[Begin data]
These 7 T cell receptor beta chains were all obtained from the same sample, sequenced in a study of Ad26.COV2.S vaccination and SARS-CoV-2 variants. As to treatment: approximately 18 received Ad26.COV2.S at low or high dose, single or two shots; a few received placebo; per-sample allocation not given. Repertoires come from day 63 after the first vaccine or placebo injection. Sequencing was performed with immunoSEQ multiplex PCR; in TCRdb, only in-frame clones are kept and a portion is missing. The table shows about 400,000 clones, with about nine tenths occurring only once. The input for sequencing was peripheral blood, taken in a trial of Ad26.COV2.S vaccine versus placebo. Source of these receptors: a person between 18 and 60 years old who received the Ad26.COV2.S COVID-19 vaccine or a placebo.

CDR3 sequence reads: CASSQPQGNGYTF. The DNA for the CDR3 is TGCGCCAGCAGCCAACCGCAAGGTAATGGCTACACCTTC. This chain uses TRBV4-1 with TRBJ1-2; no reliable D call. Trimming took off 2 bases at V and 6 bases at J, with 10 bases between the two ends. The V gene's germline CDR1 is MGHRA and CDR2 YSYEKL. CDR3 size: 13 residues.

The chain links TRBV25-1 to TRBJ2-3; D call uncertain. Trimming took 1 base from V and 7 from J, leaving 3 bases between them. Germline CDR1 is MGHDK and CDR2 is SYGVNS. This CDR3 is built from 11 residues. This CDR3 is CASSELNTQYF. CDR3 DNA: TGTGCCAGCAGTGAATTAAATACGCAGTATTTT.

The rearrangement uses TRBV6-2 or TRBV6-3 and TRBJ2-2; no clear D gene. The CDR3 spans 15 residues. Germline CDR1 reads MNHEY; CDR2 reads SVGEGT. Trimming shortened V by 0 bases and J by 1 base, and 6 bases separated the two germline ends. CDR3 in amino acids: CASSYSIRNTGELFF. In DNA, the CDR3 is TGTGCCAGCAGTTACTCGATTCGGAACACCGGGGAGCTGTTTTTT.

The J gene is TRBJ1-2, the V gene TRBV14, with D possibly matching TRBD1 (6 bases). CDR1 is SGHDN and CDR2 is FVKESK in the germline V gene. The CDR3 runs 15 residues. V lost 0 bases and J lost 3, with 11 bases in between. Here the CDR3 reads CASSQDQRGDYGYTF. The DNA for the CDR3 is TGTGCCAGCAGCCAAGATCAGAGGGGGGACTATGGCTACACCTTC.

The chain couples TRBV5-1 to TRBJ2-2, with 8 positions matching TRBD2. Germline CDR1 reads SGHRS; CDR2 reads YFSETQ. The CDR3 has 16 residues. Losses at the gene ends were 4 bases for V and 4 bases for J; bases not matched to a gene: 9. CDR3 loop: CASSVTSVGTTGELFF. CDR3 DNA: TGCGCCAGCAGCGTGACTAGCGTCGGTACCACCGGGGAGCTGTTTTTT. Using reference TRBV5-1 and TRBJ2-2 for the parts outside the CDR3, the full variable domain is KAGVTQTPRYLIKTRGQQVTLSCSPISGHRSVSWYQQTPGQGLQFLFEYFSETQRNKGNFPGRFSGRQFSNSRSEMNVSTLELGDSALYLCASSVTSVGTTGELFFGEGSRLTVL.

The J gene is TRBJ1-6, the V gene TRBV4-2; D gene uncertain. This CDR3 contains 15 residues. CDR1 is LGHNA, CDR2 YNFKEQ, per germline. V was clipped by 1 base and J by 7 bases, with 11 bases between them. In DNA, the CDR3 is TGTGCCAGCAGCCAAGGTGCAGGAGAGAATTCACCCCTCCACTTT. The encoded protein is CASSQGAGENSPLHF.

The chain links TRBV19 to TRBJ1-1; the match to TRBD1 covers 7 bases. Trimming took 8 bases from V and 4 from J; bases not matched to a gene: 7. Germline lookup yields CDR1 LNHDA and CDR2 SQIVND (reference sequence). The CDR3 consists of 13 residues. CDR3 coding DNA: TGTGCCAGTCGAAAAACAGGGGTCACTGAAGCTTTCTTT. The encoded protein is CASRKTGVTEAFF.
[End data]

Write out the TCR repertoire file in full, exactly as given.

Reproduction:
These 7 T cell receptor beta chains were all obtained from the same sample, sequenced in a study of Ad26.COV2.S vaccination and SARS-CoV-2 variants. As to treatment: approximately 18 received Ad26.COV2.S at low or high dose, single or two shots; a few received placebo; per-sample allocation not given. Repertoires come from day 63 after the first vaccine or placebo injection. Sequencing was performed with immunoSEQ multiplex PCR; in TCRdb, only in-frame clones are kept and a portion is missing. The table shows about 400,000 clones, with about nine tenths occurring only once. The input for sequencing was peripheral blood, taken in a trial of Ad26.COV2.S vaccine versus placebo. Source of these receptors: a person between 18 and 60 years old who received the Ad26.COV2.S COVID-19 vaccine or a placebo.

CDR3 sequence reads: CASSQPQGNGYTF. The DNA for the CDR3 is TGCGCCAGCAGCCAACCGCAAGGTAATGGCTACACCTTC. This chain uses TRBV4-1 with TRBJ1-2; no reliable D call. Trimming took off 2 bases at V and 6 bases at J, with 10 bases between the two ends. The V gene's germline CDR1 is MGHRA and CDR2 YSYEKL. CDR3 size: 13 residues.

The chain links TRBV25-1 to TRBJ2-3; D call uncertain. Trimming took 1 base from V and 7 from J, leaving 3 bases between them. Germline CDR1 is MGHDK and CDR2 is SYGVNS. This CDR3 is built from 11 residues. This CDR3 is CASSELNTQYF. CDR3 DNA: TGTGCCAGCAGTGAATTAAATACGCAGTATTTT.

The rearrangement uses TRBV6-2 or TRBV6-3 and TRBJ2-2; no clear D gene. The CDR3 spans 15 residues. Germline CDR1 reads MNHEY; CDR2 reads SVGEGT. Trimming shortened V by 0 bases and J by 1 base, and 6 bases separated the two germline ends. CDR3 in amino acids: CASSYSIRNTGELFF. In DNA, the CDR3 is TGTGCCAGCAGTTACTCGATTCGGAACACCGGGGAGCTGTTTTTT.

The J gene is TRBJ1-2, the V gene TRBV14, with D possibly matching TRBD1 (6 bases). CDR1 is SGHDN and CDR2 is FVKESK in the germline V gene. The CDR3 runs 15 residues. V lost 0 bases and J lost 3, with 11 bases in between. Here the CDR3 reads CASSQDQRGDYGYTF. The DNA for the CDR3 is TGTGCCAGCAGCCAAGATCAGAGGGGGGACTATGGCTACACCTTC.

The chain couples TRBV5-1 to TRBJ2-2, with 8 positions matching TRBD2. Germline CDR1 reads SGHRS; CDR2 reads YFSETQ. The CDR3 has 16 residues. Losses at the gene ends were 4 bases for V and 4 bases for J; bases not matched to a gene: 9. CDR3 loop: CASSVTSVGTTGELFF. CDR3 DNA: TGCGCCAGCAGCGTGACTAGCGTCGGTACCACCGGGGAGCTGTTTTTT. Using reference TRBV5-1 and TRBJ2-2 for the parts outside the CDR3, the full variable domain is KAGVTQTPRYLIKTRGQQVTLSCSPISGHRSVSWYQQTPGQGLQFLFEYFSETQRNKGNFPGRFSGRQFSNSRSEMNVSTLELGDSALYLCASSVTSVGTTGELFFGEGSRLTVL.

The J gene is TRBJ1-6, the V gene TRBV4-2; D gene uncertain. This CDR3 contains 15 residues. CDR1 is LGHNA, CDR2 YNFKEQ, per germline. V was clipped by 1 base and J by 7 bases, with 11 bases between them. In DNA, the CDR3 is TGTGCCAGCAGCCAAGGTGCAGGAGAGAATTCACCCCTCCACTTT. The encoded protein is CASSQGAGENSPLHF.

The chain links TRBV19 to TRBJ1-1; the match to TRBD1 covers 7 bases. Trimming took 8 bases from V and 4 from J; bases not matched to a gene: 7. Germline lookup yields CDR1 LNHDA and CDR2 SQIVND (reference sequence). The CDR3 consists of 13 residues. CDR3 coding DNA: TGTGCCAGTCGAAAAACAGGGGTCACTGAAGCTTTCTTT. The encoded protein is CASRKTGVTEAFF.